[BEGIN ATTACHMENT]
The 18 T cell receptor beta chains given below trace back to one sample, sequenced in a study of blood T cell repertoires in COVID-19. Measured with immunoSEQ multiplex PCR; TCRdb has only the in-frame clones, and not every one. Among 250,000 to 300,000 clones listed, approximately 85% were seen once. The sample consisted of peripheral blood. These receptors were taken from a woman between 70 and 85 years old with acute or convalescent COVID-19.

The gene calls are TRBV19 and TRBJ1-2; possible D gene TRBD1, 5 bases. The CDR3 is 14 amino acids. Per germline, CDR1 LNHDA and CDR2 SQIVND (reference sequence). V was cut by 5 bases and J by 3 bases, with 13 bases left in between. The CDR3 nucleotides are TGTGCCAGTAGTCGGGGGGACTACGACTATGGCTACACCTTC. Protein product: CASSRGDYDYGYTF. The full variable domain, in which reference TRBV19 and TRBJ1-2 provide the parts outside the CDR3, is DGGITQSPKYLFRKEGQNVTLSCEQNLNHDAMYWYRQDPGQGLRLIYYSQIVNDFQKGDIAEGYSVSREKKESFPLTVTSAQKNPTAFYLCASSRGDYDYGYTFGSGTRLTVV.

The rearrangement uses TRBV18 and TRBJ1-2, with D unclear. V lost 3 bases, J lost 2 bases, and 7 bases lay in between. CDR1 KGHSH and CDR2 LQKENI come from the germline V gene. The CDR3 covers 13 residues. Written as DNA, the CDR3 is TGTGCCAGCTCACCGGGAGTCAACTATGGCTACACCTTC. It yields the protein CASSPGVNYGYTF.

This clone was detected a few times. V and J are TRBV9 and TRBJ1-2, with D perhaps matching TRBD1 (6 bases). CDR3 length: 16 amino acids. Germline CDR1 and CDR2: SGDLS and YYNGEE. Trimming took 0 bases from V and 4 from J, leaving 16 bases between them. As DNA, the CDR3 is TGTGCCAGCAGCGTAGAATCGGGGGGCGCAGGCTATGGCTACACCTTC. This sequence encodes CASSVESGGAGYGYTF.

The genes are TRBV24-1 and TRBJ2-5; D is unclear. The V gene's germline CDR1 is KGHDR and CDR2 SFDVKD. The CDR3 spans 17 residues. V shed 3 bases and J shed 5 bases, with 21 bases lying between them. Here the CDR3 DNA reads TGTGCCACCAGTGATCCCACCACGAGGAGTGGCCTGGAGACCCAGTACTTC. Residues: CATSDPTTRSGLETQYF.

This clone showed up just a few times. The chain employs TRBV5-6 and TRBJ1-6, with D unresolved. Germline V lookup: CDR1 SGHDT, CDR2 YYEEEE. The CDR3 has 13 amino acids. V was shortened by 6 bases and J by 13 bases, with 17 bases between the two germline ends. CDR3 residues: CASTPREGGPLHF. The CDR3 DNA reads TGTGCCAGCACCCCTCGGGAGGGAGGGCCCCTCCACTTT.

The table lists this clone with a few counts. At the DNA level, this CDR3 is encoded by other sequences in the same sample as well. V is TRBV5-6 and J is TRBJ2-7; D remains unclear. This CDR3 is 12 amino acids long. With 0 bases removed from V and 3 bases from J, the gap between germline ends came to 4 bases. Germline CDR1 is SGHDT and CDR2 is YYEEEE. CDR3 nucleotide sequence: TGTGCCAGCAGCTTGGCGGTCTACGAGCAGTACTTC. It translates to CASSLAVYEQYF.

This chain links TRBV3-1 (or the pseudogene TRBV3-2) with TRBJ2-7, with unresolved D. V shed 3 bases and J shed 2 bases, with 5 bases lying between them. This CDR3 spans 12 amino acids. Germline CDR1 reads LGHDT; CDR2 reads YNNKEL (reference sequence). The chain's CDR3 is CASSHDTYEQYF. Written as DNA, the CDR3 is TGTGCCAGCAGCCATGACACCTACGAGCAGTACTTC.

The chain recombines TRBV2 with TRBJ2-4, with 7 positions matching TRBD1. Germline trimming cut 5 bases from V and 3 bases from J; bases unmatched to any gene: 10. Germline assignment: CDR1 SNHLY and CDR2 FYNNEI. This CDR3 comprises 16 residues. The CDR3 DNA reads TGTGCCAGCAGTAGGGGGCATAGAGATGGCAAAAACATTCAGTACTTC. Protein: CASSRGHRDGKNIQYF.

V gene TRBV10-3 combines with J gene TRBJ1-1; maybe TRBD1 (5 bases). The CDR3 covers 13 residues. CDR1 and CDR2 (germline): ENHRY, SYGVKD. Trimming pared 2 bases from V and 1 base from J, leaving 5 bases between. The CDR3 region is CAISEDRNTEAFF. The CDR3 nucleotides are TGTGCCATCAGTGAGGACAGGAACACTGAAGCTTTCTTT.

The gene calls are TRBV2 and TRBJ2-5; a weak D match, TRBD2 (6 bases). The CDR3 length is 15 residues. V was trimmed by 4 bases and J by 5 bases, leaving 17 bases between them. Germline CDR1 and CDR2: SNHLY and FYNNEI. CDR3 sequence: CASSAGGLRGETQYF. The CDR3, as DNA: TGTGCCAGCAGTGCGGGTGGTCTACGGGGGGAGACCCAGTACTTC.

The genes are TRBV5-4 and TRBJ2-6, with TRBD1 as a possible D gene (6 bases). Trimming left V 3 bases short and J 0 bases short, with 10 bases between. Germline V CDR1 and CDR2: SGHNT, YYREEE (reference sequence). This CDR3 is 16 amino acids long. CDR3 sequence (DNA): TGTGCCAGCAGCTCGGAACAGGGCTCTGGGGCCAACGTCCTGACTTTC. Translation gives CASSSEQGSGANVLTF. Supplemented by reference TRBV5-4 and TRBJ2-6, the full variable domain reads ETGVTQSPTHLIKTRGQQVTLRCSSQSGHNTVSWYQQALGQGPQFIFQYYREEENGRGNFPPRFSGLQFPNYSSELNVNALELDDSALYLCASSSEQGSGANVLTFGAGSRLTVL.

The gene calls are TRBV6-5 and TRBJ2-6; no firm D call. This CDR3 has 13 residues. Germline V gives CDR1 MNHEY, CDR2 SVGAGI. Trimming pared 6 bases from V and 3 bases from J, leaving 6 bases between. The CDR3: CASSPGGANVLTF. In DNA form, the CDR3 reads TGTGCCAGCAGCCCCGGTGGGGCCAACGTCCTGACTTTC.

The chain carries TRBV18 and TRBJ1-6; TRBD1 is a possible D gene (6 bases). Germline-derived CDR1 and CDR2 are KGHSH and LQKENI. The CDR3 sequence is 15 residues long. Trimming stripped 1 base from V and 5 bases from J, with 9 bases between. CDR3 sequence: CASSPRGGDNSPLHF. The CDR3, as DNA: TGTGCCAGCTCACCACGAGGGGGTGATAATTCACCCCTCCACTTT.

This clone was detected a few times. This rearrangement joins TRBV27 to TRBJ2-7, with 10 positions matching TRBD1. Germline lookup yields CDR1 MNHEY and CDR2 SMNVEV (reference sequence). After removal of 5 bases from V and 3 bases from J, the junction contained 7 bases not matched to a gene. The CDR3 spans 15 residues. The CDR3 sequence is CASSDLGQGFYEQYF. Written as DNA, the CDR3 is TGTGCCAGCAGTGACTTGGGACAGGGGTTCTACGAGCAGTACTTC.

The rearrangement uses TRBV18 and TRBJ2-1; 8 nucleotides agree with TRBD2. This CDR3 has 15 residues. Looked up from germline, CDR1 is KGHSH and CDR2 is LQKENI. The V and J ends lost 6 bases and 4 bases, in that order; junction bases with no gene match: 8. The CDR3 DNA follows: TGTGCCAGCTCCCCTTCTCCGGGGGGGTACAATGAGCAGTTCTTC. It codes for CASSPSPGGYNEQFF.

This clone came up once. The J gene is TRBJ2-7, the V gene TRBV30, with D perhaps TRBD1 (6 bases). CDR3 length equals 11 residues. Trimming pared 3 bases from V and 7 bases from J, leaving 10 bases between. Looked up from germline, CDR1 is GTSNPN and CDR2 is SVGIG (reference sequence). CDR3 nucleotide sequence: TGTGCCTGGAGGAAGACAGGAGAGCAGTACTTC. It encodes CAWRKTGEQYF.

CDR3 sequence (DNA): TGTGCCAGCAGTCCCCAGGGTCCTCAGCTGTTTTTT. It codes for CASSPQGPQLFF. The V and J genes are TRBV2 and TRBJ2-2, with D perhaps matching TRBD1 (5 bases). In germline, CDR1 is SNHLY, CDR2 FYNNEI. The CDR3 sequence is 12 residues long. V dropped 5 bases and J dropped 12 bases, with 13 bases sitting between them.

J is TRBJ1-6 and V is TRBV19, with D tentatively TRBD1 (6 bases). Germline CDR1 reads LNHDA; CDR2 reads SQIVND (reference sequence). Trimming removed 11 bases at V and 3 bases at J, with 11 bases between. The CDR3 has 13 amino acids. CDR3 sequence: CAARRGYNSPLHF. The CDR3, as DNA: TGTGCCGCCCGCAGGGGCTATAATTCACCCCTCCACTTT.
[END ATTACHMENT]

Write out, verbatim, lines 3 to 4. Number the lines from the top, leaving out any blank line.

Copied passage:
The rearrangement uses TRBV18 and TRBJ1-2, with D unclear. V lost 3 bases, J lost 2 bases, and 7 bases lay in between. CDR1 KGHSH and CDR2 LQKENI come from the germline V gene. The CDR3 covers 13 residues. Written as DNA, the CDR3 is TGTGCCAGCTCACCGGGAGTCAACTATGGCTACACCTTC. It yields the protein CASSPGVNYGYTF.

This clone was detected a few times. V and J are TRBV9 and TRBJ1-2, with D perhaps matching TRBD1 (6 bases). CDR3 length: 16 amino acids. Germline CDR1 and CDR2: SGDLS and YYNGEE. Trimming took 0 bases from V and 4 from J, leaving 16 bases between them. As DNA, the CDR3 is TGTGCCAGCAGCGTAGAATCGGGGGGCGCAGGCTATGGCTACACCTTC. This sequence encodes CASSVESGGAGYGYTF.